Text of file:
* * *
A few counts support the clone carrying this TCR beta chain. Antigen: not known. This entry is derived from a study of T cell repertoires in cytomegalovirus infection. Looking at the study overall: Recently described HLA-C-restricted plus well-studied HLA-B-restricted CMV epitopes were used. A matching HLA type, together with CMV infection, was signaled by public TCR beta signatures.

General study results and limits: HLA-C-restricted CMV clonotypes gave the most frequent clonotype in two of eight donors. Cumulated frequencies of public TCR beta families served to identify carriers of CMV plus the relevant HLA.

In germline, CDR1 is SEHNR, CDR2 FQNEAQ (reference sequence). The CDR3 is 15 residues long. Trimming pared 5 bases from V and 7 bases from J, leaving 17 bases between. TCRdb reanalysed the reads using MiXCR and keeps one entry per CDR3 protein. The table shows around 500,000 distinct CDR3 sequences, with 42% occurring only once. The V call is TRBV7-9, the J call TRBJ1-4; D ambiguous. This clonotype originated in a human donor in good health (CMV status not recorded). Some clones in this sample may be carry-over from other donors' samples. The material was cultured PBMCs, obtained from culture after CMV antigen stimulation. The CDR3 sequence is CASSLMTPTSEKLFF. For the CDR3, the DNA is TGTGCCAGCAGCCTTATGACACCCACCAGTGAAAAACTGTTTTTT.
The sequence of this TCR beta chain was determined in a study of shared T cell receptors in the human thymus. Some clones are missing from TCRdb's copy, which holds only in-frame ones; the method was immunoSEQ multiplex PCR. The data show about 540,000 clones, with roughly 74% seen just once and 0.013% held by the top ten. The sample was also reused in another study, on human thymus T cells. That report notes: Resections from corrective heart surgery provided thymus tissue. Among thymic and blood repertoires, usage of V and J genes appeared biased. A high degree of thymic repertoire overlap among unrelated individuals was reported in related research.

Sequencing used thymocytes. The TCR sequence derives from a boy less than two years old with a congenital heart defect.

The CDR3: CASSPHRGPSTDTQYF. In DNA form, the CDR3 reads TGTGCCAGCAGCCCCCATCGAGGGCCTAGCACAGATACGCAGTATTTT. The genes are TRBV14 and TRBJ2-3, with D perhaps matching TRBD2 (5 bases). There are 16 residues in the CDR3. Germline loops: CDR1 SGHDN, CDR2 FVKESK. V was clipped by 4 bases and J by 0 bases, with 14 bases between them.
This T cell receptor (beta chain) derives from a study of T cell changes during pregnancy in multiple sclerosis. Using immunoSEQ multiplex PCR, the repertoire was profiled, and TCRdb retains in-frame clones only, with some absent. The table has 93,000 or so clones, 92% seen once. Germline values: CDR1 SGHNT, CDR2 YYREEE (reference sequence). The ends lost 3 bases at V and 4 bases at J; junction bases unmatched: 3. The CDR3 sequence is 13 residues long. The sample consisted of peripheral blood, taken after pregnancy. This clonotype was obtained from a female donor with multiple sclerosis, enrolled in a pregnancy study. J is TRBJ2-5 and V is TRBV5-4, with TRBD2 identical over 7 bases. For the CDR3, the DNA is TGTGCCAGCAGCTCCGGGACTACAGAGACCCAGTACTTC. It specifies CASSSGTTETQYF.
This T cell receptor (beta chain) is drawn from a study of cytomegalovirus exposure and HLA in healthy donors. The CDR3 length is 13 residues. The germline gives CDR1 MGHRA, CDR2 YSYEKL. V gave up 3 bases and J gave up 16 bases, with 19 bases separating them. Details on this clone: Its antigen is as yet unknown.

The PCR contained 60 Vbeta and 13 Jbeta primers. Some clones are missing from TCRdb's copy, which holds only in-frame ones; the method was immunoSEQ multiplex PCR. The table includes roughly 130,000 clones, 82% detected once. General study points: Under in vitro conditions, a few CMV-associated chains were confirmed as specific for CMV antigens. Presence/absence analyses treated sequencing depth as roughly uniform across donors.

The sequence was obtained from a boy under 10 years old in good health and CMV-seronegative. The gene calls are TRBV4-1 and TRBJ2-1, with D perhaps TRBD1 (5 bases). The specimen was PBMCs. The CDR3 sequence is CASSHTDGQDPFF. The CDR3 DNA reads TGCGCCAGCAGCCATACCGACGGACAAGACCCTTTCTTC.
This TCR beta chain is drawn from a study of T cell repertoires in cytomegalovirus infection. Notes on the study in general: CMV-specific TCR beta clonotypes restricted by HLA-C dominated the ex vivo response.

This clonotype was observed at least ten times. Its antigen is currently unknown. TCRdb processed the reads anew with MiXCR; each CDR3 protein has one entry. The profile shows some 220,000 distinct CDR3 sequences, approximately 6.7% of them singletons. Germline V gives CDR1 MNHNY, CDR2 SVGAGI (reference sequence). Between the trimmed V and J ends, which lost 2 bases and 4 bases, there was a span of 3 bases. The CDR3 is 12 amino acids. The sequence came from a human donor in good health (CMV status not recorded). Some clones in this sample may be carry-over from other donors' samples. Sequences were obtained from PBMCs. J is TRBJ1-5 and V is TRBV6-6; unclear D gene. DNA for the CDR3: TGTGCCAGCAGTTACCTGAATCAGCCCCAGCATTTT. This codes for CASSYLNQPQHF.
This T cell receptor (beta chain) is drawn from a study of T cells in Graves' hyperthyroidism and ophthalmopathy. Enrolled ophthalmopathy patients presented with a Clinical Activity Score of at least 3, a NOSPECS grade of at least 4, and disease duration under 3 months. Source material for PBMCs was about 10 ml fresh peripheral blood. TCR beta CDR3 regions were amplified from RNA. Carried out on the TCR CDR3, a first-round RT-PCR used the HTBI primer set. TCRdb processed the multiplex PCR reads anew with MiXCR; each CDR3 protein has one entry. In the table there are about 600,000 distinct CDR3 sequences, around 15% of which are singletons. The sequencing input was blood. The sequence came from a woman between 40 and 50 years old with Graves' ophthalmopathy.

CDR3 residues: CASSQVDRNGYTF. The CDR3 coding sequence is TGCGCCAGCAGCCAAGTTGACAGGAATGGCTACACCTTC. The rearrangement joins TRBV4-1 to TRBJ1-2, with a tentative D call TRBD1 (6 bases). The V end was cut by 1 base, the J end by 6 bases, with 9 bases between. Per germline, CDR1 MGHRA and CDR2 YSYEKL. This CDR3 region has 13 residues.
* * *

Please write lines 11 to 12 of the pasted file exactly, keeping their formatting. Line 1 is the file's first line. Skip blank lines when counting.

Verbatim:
This TCR beta chain is drawn from a study of T cell repertoires in cytomegalovirus infection. Notes on the study in general: CMV-specific TCR beta clonotypes restricted by HLA-C dominated the ex vivo response.

This clonotype was observed at least ten times. Its antigen is currently unknown. TCRdb processed the reads anew with MiXCR; each CDR3 protein has one entry. The profile shows some 220,000 distinct CDR3 sequences, approximately 6.7% of them singletons. Germline V gives CDR1 MNHNY, CDR2 SVGAGI (reference sequence). Between the trimmed V and J ends, which lost 2 bases and 4 bases, there was a span of 3 bases. The CDR3 is 12 amino acids. The sequence came from a human donor in good health (CMV status not recorded). Some clones in this sample may be carry-over from other donors' samples. Sequences were obtained from PBMCs. J is TRBJ1-5 and V is TRBV6-6; unclear D gene. DNA for the CDR3: TGTGCCAGCAGTTACCTGAATCAGCCCCAGCATTTT. This codes for CASSYLNQPQHF.